A Wise Parrot [Newspaper Article] — Imperial Valley Press — 22 June 1901
A Wise Parrot Los Angeles.— Several bold daylight robberies have been committed in this city in the past few days, and in one instance the burglar did not get the best of it. A talking parrot belonging to Mrs. Louis Rehwald of 134 S. Grand avenue, frightened a marauder so badly tnat he fled from the house, leaving a lot or valuable plunder which he had collected. During the absence of Mrs. Rehwald Che thief broke into the house by forcing the front window with a chisel. He collected a number of articles, which he put on a table preparatory to wrapping the ftuff into a bundle; but, evidently desiring to complete his work, he opened the door *f anotner room and started in. A parrot was in a cage in that room, and as soon as the bird saw the stranger it screamed out: "Bad boy; bad boy; bad boy;" which so upset the thief thtv; he lost no time In getting out of the house, forgetting to go back after the bundle.
FOR THE FARMER [Newspaper Article] — Imperial Valley Press — 22 June 1901
FOR THE FARMER A Few Items Gathered For the Interest of Our Rural Readers Tulare County Grain Ruined by Bugs— California Fruit Abroad — Kitchen Weights and Measures— Breeding, Etc HEAD LOW: Head your apples, pears, peaches and apricots low. Borers hate the shade and sun scald is prevented on the trunk with low heads. Do not leave forks, leave the limbs like the spike steps on a telegraph pole. Chicago Pies j A man who recently visited a pie factory in Chicago, thus describes it: The day we were there a special run was made on pumpkin pies, and I looked in vain for any sign of pumpkin rinds. One of the foremen grinned and told me, in strict confidence, that real pumpkin was never used in pumpkin pies at present, except possibly in a few remote and primitive New England villages. The substitute was a mixture of sweet potatoes, apples and cheap flour, flavored with a chemical extract. I tasted some of the stuff and was satisfied he was telling the truth. Cranberry pie contains only eno...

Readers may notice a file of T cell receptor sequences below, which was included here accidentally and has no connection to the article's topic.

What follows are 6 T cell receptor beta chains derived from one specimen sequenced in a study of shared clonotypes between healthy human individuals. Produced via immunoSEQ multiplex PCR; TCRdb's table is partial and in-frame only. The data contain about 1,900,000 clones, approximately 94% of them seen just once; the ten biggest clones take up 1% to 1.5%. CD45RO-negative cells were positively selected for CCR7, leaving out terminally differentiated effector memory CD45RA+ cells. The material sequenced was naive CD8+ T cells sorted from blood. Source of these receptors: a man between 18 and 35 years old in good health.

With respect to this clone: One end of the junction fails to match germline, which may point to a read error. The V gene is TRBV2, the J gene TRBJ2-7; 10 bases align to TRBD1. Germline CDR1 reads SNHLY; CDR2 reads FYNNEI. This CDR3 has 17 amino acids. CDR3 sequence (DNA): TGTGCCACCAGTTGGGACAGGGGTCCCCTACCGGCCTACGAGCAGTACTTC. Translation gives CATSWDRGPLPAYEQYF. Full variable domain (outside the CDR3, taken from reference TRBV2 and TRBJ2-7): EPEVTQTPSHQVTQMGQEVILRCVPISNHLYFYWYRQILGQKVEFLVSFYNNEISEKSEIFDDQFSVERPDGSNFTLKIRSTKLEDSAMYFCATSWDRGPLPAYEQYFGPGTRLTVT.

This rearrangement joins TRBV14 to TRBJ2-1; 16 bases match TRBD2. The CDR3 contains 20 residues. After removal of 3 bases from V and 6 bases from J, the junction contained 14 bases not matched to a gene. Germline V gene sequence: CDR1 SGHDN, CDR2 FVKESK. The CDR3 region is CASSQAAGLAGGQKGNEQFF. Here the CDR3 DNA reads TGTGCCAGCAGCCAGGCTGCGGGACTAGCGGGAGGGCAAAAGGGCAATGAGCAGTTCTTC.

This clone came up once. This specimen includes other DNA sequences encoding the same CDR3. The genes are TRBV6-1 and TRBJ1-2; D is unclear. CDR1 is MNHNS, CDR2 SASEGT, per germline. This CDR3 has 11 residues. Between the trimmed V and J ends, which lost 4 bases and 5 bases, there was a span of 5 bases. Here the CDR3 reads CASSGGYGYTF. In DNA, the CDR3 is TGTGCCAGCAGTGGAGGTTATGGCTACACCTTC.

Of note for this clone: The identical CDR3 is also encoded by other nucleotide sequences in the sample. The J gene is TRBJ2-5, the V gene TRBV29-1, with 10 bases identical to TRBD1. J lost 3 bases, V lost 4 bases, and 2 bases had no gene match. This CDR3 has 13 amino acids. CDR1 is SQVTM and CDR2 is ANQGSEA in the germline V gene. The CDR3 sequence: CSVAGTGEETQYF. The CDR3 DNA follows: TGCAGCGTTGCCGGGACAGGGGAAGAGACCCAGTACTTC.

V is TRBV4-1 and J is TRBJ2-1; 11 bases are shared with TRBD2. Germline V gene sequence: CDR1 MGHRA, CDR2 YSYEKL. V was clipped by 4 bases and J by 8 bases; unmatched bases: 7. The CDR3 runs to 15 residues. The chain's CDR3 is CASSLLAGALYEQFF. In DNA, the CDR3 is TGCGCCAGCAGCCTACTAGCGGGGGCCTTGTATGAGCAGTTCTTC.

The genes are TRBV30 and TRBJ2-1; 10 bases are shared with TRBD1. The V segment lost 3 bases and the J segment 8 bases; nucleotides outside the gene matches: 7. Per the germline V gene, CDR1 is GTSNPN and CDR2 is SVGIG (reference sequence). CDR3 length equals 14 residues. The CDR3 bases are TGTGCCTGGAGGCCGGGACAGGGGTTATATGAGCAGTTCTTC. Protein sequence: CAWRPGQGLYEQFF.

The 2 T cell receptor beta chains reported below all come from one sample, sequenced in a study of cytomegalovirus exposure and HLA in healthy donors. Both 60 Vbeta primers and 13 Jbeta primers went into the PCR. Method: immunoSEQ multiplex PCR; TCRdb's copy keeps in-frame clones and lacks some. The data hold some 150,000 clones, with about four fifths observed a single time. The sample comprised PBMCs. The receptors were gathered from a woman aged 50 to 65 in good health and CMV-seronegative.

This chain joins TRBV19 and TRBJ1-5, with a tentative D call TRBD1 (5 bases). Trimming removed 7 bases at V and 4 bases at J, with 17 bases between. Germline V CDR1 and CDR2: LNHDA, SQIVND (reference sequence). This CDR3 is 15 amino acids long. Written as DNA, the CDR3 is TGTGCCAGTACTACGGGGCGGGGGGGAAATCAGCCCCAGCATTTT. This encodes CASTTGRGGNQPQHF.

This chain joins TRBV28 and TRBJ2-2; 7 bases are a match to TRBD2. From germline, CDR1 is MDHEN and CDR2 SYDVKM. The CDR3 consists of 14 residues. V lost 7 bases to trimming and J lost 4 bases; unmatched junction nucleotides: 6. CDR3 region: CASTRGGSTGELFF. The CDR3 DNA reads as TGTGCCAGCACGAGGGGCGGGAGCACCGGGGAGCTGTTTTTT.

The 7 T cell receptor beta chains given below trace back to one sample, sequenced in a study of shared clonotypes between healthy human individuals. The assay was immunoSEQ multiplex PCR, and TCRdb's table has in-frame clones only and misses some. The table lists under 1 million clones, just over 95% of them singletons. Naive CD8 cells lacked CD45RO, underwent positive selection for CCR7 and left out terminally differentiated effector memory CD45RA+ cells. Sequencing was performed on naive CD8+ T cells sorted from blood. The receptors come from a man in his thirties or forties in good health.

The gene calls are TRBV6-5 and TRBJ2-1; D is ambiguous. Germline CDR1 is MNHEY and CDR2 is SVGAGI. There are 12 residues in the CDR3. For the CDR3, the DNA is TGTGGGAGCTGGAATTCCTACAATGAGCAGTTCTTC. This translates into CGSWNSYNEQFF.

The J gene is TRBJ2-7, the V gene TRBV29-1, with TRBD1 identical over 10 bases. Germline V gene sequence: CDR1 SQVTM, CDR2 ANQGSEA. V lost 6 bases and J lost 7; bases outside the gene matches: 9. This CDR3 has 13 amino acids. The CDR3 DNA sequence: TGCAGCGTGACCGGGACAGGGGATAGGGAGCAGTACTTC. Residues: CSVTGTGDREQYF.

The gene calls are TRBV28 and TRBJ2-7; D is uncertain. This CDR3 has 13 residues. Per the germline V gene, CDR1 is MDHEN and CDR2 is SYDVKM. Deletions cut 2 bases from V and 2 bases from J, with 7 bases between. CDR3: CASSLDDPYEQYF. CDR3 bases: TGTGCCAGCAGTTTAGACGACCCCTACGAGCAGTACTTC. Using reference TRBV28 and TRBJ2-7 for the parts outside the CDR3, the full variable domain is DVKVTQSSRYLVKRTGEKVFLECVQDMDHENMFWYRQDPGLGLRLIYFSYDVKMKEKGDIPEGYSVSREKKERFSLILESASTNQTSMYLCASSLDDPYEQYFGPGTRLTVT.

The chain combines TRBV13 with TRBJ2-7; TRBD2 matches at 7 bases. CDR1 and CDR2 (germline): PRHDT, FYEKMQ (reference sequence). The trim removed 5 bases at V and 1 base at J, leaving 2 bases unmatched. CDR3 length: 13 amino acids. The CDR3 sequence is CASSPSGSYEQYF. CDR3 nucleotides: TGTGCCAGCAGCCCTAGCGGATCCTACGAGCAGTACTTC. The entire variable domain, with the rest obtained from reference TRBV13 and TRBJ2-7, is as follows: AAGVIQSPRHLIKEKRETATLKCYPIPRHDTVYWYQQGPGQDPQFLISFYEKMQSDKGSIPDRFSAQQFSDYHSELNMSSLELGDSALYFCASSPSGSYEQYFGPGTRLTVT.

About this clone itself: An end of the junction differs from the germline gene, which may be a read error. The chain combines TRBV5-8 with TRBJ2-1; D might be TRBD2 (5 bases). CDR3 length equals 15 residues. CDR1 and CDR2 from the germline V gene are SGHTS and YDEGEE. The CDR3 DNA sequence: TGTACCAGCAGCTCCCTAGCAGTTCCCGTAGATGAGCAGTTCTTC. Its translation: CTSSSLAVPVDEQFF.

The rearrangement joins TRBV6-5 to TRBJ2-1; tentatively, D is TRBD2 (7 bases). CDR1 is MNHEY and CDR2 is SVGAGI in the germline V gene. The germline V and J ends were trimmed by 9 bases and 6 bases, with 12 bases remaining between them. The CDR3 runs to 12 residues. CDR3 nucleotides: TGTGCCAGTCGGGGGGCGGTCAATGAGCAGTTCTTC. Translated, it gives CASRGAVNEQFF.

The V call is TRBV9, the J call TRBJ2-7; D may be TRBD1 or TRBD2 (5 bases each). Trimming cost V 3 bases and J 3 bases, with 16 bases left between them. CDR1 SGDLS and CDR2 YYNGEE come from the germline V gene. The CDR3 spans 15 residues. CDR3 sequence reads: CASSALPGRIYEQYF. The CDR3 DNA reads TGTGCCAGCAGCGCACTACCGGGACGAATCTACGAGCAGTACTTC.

Colonel Balonos Surrenders [Newspaper Article] — Imperial Valley Press — 22 June 1901
Colonel Balonos Surrenders Colonel Bolanos, with five officers and forty-one rifles, has surrendered at Lipa, Batangas province. The recent battle with the insurgents at Lipe, in which Lieutenant ; Springer was killed and Captain Wilhelra and Lieutenant. Lee were mortally wounded, was begun by t.b« Americans. The disproportionate number of officers hit is said to be due to the fact that there were several deserters from the American arkmy with the rebels. The island of Panay is ravaged oy rinderpest and so great is the havoc caused by the disease that the natives are hauling carts to Hollo.
Hard Work. [Newspaper Article] — Imperial Valley Press — 22 June 1901
Hard Work. Employer— What's the matter will) you? Muddled Clerk— Tired; tba'sh all. "Tired, ehV" "Yesh; I been workln like a horse." "Ah. 1 sot'! Carrying a load, enY"riiiladelphia Record. Ten cent 3 buys a box of Or.scarets, but if you want a free sample and booklet, address Sterling Kemedy Company, Chicago or New York today! The geographical divisions of the L'nitfd States nre the north Atlantic gror.p, the south Atlantic group, the north central group, the south central group and the western group. Send 15 cents in stamps for "a sample of copy of Camera Craft and a large three-color picture of "Wawona." The best photographic magazine published. 330 Sutter Street, San Francisco, Cal. Piso's Cure for Consumption is an infallible medicine for coughs and colds.— N. W. SAMUEL, Ocean Grove, N. J., Feb. 17, 1900. Mothers will find Mrs. Winslow's Soothing Syrup the best remedy to use for tbpir children during the teething period. The Sicilian woman Is generally Illiterate and is proud of...